To borrow from a popular Internet-based TV series, streaming services are ‘the new black.’
|Amanda Cioletti, managing editor|
License! Global has been extolling the Internet (specifically YouTube's multi-channel networks) as the newest place to mine for licensable IP for some time, but the field is expanding rapidly to include other streaming network services.
Netflix has had a foothold in the video-on-demand business for almost 20 years. More recently, the business has morphed into a full-fledged production studio with several original adult and children's TV series in its portfolio. According to Netflix, its service now boasts more than 50 million subscribers worldwide–a staggering market to tap into and one that is perfectly primed for any number of licensed product programs.
Over the years, Netflix has steadily built its credibility as a quality production house. Its original adult content, such as "House of Cards" and "Orange is the New Black," have only recently become regulars on the award show circuit, formally recognizing Internet TV as studio-quality fare. With a huge Emmy Awards win in 2013 (Outstanding Director of a TV Series, Drama, David Fincher, "House of Cards") and seven in 2014, this year's Golden Globes awards marked yet another major win for the series. And now competitive service Amazon Prime Instant Video is garnering critical accolades for its original series "Transparent," grabbing its first two major awards.
These wins are significant indicators of how television and film viewership have evolved. It is becoming increasingly more common that a movie or TV series with wide appeal be released via a streaming service, as it would premiere on a traditional network or in theaters.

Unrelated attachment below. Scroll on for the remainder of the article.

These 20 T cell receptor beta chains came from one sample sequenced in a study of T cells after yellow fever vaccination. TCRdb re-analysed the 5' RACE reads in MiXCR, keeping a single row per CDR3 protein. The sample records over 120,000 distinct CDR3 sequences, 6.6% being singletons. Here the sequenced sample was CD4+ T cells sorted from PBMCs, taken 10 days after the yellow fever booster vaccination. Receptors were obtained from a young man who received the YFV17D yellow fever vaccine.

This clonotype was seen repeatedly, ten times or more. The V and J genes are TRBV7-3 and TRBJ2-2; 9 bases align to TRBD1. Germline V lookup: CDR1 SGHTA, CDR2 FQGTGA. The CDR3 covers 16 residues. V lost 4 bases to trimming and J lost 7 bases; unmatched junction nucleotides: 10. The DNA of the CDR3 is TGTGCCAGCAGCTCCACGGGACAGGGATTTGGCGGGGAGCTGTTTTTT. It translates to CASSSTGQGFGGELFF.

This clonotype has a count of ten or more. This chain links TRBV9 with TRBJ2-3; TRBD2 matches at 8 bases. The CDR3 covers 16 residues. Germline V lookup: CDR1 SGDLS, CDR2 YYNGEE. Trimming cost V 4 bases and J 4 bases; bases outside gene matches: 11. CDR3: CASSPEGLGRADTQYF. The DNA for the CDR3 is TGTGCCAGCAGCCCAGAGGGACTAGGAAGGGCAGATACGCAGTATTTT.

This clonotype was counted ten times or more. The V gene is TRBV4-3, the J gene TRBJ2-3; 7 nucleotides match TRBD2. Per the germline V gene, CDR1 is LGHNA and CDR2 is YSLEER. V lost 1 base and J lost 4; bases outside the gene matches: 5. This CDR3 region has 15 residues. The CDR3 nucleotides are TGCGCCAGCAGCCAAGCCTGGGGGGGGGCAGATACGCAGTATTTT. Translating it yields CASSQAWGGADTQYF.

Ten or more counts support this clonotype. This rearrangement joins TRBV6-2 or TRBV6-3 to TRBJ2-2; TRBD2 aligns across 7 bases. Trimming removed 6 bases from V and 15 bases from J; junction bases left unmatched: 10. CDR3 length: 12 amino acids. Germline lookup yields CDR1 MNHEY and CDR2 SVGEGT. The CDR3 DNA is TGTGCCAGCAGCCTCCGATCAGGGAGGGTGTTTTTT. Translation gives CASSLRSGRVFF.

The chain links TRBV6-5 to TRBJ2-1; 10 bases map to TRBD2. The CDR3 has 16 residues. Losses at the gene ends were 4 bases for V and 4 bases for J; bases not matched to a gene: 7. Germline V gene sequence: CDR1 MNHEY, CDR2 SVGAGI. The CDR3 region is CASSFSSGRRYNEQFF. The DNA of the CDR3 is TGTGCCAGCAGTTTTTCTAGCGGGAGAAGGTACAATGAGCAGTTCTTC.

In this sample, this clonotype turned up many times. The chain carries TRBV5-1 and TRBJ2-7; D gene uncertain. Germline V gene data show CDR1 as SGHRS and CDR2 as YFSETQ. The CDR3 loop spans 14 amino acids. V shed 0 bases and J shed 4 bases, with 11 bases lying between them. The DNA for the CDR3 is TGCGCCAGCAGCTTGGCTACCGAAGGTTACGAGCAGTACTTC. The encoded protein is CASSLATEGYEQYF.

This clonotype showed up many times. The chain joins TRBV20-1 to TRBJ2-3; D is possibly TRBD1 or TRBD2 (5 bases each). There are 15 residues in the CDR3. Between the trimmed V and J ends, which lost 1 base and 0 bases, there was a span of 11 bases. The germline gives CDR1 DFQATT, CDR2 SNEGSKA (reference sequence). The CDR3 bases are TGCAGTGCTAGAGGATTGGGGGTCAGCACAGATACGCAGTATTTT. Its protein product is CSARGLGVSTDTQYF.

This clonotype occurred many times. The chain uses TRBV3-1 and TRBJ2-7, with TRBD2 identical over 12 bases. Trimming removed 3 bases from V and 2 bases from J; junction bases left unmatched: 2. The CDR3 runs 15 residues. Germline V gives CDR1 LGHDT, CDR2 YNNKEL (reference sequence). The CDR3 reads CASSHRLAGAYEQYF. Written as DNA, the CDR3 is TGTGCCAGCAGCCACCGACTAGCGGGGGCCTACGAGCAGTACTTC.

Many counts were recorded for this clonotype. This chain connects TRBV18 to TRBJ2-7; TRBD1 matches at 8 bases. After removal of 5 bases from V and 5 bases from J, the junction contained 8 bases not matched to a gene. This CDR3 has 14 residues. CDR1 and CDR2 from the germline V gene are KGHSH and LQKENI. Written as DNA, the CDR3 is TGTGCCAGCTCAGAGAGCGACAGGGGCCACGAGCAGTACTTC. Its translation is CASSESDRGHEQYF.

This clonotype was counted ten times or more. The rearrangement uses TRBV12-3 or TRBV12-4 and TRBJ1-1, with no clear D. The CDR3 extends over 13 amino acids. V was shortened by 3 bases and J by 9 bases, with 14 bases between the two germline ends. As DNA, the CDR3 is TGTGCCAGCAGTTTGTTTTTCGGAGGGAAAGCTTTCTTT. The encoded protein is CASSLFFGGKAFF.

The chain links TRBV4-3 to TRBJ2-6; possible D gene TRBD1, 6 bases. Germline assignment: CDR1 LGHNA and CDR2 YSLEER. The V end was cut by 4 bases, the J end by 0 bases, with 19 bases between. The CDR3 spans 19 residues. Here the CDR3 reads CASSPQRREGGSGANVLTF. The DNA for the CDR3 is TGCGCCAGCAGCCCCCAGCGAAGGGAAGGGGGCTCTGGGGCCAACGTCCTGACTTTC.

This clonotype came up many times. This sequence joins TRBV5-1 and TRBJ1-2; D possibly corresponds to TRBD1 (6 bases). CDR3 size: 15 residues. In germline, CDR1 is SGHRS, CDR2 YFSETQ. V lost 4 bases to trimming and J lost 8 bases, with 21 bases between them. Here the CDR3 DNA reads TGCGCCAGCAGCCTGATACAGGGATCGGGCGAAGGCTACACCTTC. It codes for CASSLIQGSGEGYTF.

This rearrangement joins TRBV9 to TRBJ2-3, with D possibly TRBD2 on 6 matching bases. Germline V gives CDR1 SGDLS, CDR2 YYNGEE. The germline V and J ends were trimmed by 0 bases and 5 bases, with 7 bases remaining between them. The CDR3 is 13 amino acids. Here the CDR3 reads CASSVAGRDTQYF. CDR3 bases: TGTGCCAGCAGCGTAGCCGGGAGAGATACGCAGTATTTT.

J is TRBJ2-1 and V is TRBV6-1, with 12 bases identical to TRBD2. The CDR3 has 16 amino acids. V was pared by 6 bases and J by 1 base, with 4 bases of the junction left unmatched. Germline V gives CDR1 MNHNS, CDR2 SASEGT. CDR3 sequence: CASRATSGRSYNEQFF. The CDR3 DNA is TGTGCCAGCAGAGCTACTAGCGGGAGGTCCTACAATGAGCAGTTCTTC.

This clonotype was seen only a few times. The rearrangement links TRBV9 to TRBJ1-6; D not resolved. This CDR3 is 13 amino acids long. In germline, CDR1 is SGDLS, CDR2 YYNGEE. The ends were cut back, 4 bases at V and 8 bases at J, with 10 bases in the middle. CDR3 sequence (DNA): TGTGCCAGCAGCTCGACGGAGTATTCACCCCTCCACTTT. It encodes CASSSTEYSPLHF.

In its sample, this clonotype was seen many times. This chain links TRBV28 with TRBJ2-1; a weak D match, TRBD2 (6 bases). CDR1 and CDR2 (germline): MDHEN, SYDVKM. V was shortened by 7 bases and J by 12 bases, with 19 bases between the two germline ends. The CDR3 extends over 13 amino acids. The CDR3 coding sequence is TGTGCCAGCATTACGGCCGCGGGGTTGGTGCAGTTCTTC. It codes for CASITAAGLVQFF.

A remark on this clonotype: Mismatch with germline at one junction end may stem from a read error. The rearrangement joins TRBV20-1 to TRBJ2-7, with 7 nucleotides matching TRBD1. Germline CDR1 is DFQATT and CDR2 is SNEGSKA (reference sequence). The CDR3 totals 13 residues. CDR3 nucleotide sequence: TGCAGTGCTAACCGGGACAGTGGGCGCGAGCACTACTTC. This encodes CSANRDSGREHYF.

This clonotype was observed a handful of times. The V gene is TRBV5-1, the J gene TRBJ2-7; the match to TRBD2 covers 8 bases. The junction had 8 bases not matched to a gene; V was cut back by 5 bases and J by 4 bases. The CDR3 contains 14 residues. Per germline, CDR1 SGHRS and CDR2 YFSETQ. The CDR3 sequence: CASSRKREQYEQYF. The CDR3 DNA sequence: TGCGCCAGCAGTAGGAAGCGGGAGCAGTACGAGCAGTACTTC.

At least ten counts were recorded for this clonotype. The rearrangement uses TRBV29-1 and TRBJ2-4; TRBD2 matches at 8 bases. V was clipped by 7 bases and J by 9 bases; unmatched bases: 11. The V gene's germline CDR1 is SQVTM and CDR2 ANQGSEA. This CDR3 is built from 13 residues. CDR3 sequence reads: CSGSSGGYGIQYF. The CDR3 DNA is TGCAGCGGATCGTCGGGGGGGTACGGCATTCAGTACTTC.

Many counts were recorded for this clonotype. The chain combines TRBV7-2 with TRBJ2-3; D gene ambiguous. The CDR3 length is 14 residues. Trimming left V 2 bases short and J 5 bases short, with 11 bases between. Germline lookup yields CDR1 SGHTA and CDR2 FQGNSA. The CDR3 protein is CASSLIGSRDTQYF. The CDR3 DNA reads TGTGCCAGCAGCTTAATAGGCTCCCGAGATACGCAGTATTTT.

For the consumer product business, this just broadens the field for minable licensed product content markedly.
Netflix has launched multiple children's series under its banner, and even more collaborations are forthcoming from major studios like DreamWorks and Marvel, and content leaders like Mattel and Scholastic. Each of these offerings present obvious opportunity for product extensions with a clear path to merchandise. Netflix's "Orange is the New Black" already has a well-established program in-market, and numerous others are in the pipeline.
Beyond "Transparent," Amazon also has numerous original series on its upcoming slate, most recently signing a deal with Woody Allen for the critically acclaimed film director's first-ever television series.
And now Amazon is jumping further into the fray with January's announcement of plans to produce and acquire original feature-length films for both theaters and instant video services.
Other streaming services to watch:
- AndroidTV–Google has long been into streaming video, acquiring YouTube in 2006 and launching Chromecast, its external digital media player, in 2013. It launched AndroidTV in 2014 but has yet to announce original programming for the platform. Yahoo and Microsoft are both said to be vying to snap up original series deals... is Google also in the running? Keep an eye on it.
- Hulu–A subscription service that allows viewers to watch recently aired episodes of TV series, Hulu also has several original programs.
- Overstock.com–Largely known as a discount shopping site, Overstock is launching a new storefront that will offer streaming video services.
- PlayStation–In an attempt to broaden its gaming console's multi-functionality, Sony has commissioned an original series, "Powers," that will debut exclusively on its member network, PlayStation Plus. The company is said to be pursuing additional series.
- Twitch–Twitch stands apart from other streaming services as it is strictly for video games–or rather videos of users playing video games. The concept sounds far fetched but its viewership numbers are certainly not, with more than 60 million unique monthly views last year. It already has numerous top-ranked channel personalities on its platform, could original programming be its next major project? More than likely it would take a non-traditional, new form, but the opportunity–and eager viewers–are definitely there.